For my next Blog, I wanted to write a piece on Beltane. Ah. Beltane. Arguably the second biggest festival of the Pagan year…and yet one of the few that really has no counter celebration in the mundane world. (Even Imbolc has Groundhog Day…only Lughnasadh is as covert as Beltane.) Imagine collecting spring flowers and putting them in small baskets to deliver to all your neighbors, or weaving them into wreaths to wear on your head. Picture young, unmarried men going into the forest and returning with a tree that would be turned into the maypole. Young folks dancing around that pole…with those colorful ribbons winding around and around. Tables set with a feast and the laughter and dancing and music.
So why was it so difficult to write about this Sabbat? Beltane is a fertility holiday, but unlike many other holiday and rituals that clearly mark fertility in agricultural terms, Beltane is often THE Sabbat for sex. If you’ve been around Paganism long enough, you have certainly heard the stories of old of young couples disappearing into the woods on May Eve only to return the following morning wearing flowers…and apparently big smiles.
Could it be that for those of us who are clearly on the other side of youth, Beltane seems to rarely live up to its potential. Let me honest here. I don’t care how many articles I read that the fertility of Beltane can apply to any creative project…it’s just not the same. Beltane = sex. It’s the Pagan equivalent of New Year’s Eve. Goddess forbid you don’t have a date…you’ll be stuck at home watching Ryan Seacrest in your PJs with a bowl of chocolate ice cream – only in May it’s on American Idol instead of at Times Square.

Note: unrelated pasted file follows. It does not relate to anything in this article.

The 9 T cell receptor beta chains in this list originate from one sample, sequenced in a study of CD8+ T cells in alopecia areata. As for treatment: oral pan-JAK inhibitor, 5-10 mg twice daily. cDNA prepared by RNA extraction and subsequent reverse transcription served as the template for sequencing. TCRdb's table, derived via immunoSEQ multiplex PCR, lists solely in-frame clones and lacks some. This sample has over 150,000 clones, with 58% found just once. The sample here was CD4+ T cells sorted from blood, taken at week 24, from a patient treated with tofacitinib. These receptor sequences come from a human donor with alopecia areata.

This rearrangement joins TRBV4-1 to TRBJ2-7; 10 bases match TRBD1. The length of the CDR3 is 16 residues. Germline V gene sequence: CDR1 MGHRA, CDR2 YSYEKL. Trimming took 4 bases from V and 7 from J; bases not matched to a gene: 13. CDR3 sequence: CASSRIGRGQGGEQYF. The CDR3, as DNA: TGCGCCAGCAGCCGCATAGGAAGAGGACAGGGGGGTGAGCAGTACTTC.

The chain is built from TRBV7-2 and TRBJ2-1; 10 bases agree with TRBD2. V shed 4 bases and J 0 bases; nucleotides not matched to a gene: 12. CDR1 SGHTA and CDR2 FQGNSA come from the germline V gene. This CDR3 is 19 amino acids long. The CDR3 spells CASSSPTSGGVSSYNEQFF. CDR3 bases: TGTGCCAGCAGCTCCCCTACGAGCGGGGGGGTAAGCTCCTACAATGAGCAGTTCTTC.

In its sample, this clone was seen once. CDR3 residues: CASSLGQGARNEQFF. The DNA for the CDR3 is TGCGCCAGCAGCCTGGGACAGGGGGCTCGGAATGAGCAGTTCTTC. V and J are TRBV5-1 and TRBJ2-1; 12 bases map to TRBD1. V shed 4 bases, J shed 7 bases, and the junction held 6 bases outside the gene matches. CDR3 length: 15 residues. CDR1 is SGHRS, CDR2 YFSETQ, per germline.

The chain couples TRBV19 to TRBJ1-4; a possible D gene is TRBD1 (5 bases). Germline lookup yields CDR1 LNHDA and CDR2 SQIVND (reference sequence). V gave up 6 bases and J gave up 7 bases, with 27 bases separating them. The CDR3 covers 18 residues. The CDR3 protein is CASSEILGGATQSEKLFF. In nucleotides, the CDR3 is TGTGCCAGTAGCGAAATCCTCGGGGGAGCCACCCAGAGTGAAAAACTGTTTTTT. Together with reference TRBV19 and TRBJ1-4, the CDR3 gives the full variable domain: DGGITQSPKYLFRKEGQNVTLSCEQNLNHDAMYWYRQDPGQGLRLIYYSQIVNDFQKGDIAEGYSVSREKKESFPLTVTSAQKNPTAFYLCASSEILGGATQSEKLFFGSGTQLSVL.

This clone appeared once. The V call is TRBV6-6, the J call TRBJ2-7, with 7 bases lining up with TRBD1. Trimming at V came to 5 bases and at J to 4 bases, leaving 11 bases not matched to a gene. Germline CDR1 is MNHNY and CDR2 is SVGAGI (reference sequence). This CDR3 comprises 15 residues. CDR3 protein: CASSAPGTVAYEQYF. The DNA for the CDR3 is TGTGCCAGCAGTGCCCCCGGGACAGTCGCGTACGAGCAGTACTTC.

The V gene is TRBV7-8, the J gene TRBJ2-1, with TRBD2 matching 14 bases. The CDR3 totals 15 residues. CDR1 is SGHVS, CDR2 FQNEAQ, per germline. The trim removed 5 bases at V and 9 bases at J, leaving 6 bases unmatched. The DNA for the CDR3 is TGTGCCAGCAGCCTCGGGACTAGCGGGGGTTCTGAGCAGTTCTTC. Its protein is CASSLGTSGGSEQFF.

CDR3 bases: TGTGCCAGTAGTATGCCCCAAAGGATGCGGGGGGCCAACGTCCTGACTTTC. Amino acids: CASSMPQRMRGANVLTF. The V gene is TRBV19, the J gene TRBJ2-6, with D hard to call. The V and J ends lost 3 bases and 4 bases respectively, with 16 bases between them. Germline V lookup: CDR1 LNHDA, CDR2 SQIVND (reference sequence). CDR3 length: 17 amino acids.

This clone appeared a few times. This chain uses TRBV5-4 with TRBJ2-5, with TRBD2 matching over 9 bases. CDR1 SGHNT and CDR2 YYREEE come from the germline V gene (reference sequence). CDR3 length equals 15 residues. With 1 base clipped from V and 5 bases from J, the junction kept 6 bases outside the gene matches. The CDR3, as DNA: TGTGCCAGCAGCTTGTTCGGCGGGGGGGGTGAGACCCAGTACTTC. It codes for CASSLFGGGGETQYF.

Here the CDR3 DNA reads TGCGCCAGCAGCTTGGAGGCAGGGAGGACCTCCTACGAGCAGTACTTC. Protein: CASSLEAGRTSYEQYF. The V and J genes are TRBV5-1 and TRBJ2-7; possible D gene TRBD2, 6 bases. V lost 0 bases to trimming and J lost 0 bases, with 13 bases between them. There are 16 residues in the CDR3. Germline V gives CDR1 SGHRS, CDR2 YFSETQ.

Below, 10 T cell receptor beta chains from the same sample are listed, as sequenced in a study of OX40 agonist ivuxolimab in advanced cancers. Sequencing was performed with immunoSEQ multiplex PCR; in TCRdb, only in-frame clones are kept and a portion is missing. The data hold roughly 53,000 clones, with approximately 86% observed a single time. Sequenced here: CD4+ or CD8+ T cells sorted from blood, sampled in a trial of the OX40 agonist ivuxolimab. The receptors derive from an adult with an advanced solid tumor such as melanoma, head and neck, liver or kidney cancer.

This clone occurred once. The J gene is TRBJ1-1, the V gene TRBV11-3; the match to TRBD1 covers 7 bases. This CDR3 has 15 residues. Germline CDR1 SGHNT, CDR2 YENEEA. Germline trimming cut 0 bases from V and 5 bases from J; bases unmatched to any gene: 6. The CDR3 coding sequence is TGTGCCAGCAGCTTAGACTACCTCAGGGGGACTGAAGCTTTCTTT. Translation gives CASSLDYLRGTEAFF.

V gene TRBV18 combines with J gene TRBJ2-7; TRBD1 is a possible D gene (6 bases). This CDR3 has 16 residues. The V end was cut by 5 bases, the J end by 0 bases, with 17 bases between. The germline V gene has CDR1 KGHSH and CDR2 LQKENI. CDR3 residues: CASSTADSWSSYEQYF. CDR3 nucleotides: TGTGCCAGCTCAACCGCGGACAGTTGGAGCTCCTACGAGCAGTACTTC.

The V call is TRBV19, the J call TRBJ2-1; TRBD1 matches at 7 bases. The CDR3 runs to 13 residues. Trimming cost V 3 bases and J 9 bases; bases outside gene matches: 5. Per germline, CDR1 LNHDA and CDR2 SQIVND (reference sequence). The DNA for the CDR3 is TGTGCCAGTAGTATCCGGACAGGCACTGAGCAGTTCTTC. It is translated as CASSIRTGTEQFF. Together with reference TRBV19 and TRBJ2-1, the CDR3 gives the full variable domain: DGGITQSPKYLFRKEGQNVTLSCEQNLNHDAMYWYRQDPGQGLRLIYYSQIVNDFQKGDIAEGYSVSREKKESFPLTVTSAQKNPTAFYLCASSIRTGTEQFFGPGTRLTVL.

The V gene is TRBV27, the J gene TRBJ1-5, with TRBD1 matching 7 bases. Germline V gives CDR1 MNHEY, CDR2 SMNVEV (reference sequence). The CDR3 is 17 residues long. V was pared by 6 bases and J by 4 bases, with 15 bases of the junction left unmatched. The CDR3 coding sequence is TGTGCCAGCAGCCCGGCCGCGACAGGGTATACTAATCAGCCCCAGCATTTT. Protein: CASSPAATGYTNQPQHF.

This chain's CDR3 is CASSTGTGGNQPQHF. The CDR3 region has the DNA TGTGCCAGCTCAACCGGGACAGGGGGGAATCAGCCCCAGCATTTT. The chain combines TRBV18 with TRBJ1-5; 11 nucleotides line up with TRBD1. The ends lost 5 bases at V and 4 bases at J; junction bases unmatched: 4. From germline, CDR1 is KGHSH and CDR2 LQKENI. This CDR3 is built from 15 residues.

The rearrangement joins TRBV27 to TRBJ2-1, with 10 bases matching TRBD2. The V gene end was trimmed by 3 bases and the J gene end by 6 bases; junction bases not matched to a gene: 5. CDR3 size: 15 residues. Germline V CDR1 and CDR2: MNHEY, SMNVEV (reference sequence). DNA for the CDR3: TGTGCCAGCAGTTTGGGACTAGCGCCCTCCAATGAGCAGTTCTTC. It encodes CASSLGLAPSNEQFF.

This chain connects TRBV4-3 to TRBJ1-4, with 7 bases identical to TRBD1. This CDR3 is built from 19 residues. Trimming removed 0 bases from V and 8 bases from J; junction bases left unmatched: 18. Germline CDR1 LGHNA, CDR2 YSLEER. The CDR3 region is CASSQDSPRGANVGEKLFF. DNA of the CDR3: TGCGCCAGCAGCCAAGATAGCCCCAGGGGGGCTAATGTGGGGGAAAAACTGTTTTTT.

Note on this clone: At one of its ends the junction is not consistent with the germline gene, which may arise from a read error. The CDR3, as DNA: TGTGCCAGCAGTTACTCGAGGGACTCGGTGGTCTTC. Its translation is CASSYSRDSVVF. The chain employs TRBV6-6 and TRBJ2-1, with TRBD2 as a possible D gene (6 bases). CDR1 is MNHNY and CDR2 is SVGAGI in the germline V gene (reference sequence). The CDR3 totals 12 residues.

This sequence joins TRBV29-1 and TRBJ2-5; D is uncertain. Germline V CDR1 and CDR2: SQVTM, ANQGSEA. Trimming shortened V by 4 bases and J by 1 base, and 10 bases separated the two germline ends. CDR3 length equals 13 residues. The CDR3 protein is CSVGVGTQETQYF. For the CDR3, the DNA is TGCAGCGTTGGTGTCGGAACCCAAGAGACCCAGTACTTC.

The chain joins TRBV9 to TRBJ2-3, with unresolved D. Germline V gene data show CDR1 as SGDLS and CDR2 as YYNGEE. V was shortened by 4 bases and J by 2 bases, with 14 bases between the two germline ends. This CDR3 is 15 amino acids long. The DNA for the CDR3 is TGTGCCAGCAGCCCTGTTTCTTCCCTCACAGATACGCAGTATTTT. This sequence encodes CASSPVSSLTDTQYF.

Work schedules and weekday commitments usually push public ritual and private group celebrations to the weekend…leaving May Eve to my husband and I. I absolutely despise “scheduled sex”. I am much more the spontaneous type, and as a woman who reached menopause over 10 years ago, those moments of spontaneity are less and less frequent. After arriving home from a long work day, we’re both tired. So we have changed our own Beltane custom to one of romance. Soft music, candlelight, great food, a bottle of wine…either out at a restaurant or in our own living room helps set the stage for a night that is about us. We concentrate on the partnership aspect of Beltane. Those wild nights of youth may just be a pleasant memory now, but we have each other and we can cuddle in each other’s arms, just enjoying the moment.
Unless of course, he whips out that leather Green Man mask….I said I was older, not dead.
What are your suggestions for celebrating Beltane for those of us who are on the other side of the hill…or for those of us who are currently not in a relationship?